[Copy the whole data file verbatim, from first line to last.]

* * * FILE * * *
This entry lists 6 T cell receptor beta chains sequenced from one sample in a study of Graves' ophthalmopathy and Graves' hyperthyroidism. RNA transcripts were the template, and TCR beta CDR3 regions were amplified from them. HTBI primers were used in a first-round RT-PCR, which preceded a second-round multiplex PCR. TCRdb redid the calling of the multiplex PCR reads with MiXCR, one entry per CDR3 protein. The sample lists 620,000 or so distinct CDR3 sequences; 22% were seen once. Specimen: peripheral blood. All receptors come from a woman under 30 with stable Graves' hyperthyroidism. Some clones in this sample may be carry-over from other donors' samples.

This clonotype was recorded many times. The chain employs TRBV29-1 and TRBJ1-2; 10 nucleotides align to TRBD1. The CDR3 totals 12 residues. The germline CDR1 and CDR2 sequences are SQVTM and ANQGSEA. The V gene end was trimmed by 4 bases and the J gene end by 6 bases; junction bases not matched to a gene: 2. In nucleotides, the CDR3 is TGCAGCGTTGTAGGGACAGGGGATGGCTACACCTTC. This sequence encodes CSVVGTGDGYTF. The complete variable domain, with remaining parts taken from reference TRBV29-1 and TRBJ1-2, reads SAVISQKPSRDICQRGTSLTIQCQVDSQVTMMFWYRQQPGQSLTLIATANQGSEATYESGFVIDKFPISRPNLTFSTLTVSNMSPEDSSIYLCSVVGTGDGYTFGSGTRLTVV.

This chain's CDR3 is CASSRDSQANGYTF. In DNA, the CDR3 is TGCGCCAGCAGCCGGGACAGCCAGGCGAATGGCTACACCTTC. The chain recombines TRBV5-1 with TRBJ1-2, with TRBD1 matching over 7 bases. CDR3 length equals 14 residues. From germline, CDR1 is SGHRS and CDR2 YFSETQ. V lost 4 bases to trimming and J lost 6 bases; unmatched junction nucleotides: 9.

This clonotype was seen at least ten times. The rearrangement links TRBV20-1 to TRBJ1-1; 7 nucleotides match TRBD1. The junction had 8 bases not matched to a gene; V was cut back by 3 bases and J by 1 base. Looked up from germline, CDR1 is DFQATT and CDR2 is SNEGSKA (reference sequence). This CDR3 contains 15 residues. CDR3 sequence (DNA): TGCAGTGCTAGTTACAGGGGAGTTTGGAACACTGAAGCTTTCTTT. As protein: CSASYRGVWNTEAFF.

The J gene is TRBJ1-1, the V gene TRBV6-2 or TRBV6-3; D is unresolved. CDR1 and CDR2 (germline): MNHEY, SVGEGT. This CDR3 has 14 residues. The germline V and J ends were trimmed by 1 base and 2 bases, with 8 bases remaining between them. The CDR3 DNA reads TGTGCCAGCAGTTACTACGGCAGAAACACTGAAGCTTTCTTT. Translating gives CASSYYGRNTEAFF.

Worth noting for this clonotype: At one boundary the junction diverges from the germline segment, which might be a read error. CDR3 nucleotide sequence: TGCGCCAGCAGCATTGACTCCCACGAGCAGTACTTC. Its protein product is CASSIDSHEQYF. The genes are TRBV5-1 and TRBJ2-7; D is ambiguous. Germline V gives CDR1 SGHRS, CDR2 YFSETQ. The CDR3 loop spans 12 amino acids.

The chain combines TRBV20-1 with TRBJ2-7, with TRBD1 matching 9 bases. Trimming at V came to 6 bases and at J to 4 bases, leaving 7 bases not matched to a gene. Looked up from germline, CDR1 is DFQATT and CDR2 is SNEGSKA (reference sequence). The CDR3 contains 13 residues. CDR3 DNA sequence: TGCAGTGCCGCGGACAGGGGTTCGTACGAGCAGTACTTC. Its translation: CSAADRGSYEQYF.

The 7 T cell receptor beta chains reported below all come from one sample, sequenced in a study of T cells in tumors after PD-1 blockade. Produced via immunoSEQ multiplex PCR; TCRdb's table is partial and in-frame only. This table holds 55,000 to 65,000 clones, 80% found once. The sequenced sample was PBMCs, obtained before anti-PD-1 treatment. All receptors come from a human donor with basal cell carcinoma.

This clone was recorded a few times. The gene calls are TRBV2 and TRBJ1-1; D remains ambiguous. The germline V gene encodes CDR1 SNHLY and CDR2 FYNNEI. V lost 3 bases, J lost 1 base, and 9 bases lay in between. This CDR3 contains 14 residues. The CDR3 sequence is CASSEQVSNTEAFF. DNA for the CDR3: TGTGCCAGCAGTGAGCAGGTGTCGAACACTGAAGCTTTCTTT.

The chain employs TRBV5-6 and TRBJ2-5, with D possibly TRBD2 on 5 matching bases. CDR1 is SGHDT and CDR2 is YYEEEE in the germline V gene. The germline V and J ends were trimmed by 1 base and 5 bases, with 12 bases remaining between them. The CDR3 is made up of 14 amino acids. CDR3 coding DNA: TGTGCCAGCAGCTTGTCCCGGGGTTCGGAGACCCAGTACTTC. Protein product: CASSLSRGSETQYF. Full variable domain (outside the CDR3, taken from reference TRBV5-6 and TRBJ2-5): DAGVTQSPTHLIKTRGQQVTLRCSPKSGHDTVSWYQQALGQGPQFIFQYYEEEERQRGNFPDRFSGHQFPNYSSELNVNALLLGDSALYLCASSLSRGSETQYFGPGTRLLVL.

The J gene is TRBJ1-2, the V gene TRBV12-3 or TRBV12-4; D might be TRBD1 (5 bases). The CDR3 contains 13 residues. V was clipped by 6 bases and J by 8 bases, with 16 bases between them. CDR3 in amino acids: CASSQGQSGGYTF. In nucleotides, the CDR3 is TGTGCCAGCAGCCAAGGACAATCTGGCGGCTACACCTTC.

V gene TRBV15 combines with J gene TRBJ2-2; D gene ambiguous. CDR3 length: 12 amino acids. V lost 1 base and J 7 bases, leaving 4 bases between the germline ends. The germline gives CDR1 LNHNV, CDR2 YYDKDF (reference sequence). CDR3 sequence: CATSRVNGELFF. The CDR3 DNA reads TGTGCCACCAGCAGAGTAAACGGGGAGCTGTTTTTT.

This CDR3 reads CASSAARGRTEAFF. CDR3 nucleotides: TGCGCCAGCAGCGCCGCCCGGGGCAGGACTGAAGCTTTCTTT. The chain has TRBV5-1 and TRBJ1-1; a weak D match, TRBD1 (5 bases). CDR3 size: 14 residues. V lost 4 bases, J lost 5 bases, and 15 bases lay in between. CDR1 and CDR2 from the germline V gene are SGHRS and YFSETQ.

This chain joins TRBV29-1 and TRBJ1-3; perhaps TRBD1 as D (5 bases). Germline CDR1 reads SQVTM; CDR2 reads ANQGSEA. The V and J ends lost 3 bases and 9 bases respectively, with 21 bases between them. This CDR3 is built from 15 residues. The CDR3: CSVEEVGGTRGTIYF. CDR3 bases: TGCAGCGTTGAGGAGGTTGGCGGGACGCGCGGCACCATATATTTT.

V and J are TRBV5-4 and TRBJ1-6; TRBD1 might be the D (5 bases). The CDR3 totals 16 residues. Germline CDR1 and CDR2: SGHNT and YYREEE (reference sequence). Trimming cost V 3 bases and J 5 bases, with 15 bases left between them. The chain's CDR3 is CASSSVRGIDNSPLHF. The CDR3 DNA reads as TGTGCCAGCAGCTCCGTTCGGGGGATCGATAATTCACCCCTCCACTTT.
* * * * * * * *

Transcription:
This entry lists 6 T cell receptor beta chains sequenced from one sample in a study of Graves' ophthalmopathy and Graves' hyperthyroidism. RNA transcripts were the template, and TCR beta CDR3 regions were amplified from them. HTBI primers were used in a first-round RT-PCR, which preceded a second-round multiplex PCR. TCRdb redid the calling of the multiplex PCR reads with MiXCR, one entry per CDR3 protein. The sample lists 620,000 or so distinct CDR3 sequences; 22% were seen once. Specimen: peripheral blood. All receptors come from a woman under 30 with stable Graves' hyperthyroidism. Some clones in this sample may be carry-over from other donors' samples.

This clonotype was recorded many times. The chain employs TRBV29-1 and TRBJ1-2; 10 nucleotides align to TRBD1. The CDR3 totals 12 residues. The germline CDR1 and CDR2 sequences are SQVTM and ANQGSEA. The V gene end was trimmed by 4 bases and the J gene end by 6 bases; junction bases not matched to a gene: 2. In nucleotides, the CDR3 is TGCAGCGTTGTAGGGACAGGGGATGGCTACACCTTC. This sequence encodes CSVVGTGDGYTF. The complete variable domain, with remaining parts taken from reference TRBV29-1 and TRBJ1-2, reads SAVISQKPSRDICQRGTSLTIQCQVDSQVTMMFWYRQQPGQSLTLIATANQGSEATYESGFVIDKFPISRPNLTFSTLTVSNMSPEDSSIYLCSVVGTGDGYTFGSGTRLTVV.

This chain's CDR3 is CASSRDSQANGYTF. In DNA, the CDR3 is TGCGCCAGCAGCCGGGACAGCCAGGCGAATGGCTACACCTTC. The chain recombines TRBV5-1 with TRBJ1-2, with TRBD1 matching over 7 bases. CDR3 length equals 14 residues. From germline, CDR1 is SGHRS and CDR2 YFSETQ. V lost 4 bases to trimming and J lost 6 bases; unmatched junction nucleotides: 9.

This clonotype was seen at least ten times. The rearrangement links TRBV20-1 to TRBJ1-1; 7 nucleotides match TRBD1. The junction had 8 bases not matched to a gene; V was cut back by 3 bases and J by 1 base. Looked up from germline, CDR1 is DFQATT and CDR2 is SNEGSKA (reference sequence). This CDR3 contains 15 residues. CDR3 sequence (DNA): TGCAGTGCTAGTTACAGGGGAGTTTGGAACACTGAAGCTTTCTTT. As protein: CSASYRGVWNTEAFF.

The J gene is TRBJ1-1, the V gene TRBV6-2 or TRBV6-3; D is unresolved. CDR1 and CDR2 (germline): MNHEY, SVGEGT. This CDR3 has 14 residues. The germline V and J ends were trimmed by 1 base and 2 bases, with 8 bases remaining between them. The CDR3 DNA reads TGTGCCAGCAGTTACTACGGCAGAAACACTGAAGCTTTCTTT. Translating gives CASSYYGRNTEAFF.

Worth noting for this clonotype: At one boundary the junction diverges from the germline segment, which might be a read error. CDR3 nucleotide sequence: TGCGCCAGCAGCATTGACTCCCACGAGCAGTACTTC. Its protein product is CASSIDSHEQYF. The genes are TRBV5-1 and TRBJ2-7; D is ambiguous. Germline V gives CDR1 SGHRS, CDR2 YFSETQ. The CDR3 loop spans 12 amino acids.

The chain combines TRBV20-1 with TRBJ2-7, with TRBD1 matching 9 bases. Trimming at V came to 6 bases and at J to 4 bases, leaving 7 bases not matched to a gene. Looked up from germline, CDR1 is DFQATT and CDR2 is SNEGSKA (reference sequence). The CDR3 contains 13 residues. CDR3 DNA sequence: TGCAGTGCCGCGGACAGGGGTTCGTACGAGCAGTACTTC. Its translation: CSAADRGSYEQYF.

The 7 T cell receptor beta chains reported below all come from one sample, sequenced in a study of T cells in tumors after PD-1 blockade. Produced via immunoSEQ multiplex PCR; TCRdb's table is partial and in-frame only. This table holds 55,000 to 65,000 clones, 80% found once. The sequenced sample was PBMCs, obtained before anti-PD-1 treatment. All receptors come from a human donor with basal cell carcinoma.

This clone was recorded a few times. The gene calls are TRBV2 and TRBJ1-1; D remains ambiguous. The germline V gene encodes CDR1 SNHLY and CDR2 FYNNEI. V lost 3 bases, J lost 1 base, and 9 bases lay in between. This CDR3 contains 14 residues. The CDR3 sequence is CASSEQVSNTEAFF. DNA for the CDR3: TGTGCCAGCAGTGAGCAGGTGTCGAACACTGAAGCTTTCTTT.

The chain employs TRBV5-6 and TRBJ2-5, with D possibly TRBD2 on 5 matching bases. CDR1 is SGHDT and CDR2 is YYEEEE in the germline V gene. The germline V and J ends were trimmed by 1 base and 5 bases, with 12 bases remaining between them. The CDR3 is made up of 14 amino acids. CDR3 coding DNA: TGTGCCAGCAGCTTGTCCCGGGGTTCGGAGACCCAGTACTTC. Protein product: CASSLSRGSETQYF. Full variable domain (outside the CDR3, taken from reference TRBV5-6 and TRBJ2-5): DAGVTQSPTHLIKTRGQQVTLRCSPKSGHDTVSWYQQALGQGPQFIFQYYEEEERQRGNFPDRFSGHQFPNYSSELNVNALLLGDSALYLCASSLSRGSETQYFGPGTRLLVL.

The J gene is TRBJ1-2, the V gene TRBV12-3 or TRBV12-4; D might be TRBD1 (5 bases). The CDR3 contains 13 residues. V was clipped by 6 bases and J by 8 bases, with 16 bases between them. CDR3 in amino acids: CASSQGQSGGYTF. In nucleotides, the CDR3 is TGTGCCAGCAGCCAAGGACAATCTGGCGGCTACACCTTC.

V gene TRBV15 combines with J gene TRBJ2-2; D gene ambiguous. CDR3 length: 12 amino acids. V lost 1 base and J 7 bases, leaving 4 bases between the germline ends. The germline gives CDR1 LNHNV, CDR2 YYDKDF (reference sequence). CDR3 sequence: CATSRVNGELFF. The CDR3 DNA reads TGTGCCACCAGCAGAGTAAACGGGGAGCTGTTTTTT.

This CDR3 reads CASSAARGRTEAFF. CDR3 nucleotides: TGCGCCAGCAGCGCCGCCCGGGGCAGGACTGAAGCTTTCTTT. The chain has TRBV5-1 and TRBJ1-1; a weak D match, TRBD1 (5 bases). CDR3 size: 14 residues. V lost 4 bases, J lost 5 bases, and 15 bases lay in between. CDR1 and CDR2 from the germline V gene are SGHRS and YFSETQ.

This chain joins TRBV29-1 and TRBJ1-3; perhaps TRBD1 as D (5 bases). Germline CDR1 reads SQVTM; CDR2 reads ANQGSEA. The V and J ends lost 3 bases and 9 bases respectively, with 21 bases between them. This CDR3 is built from 15 residues. The CDR3: CSVEEVGGTRGTIYF. CDR3 bases: TGCAGCGTTGAGGAGGTTGGCGGGACGCGCGGCACCATATATTTT.

V and J are TRBV5-4 and TRBJ1-6; TRBD1 might be the D (5 bases). The CDR3 totals 16 residues. Germline CDR1 and CDR2: SGHNT and YYREEE (reference sequence). Trimming cost V 3 bases and J 5 bases, with 15 bases left between them. The chain's CDR3 is CASSSVRGIDNSPLHF. The CDR3 DNA reads as TGTGCCAGCAGCTCCGTTCGGGGGATCGATAATTCACCCCTCCACTTT.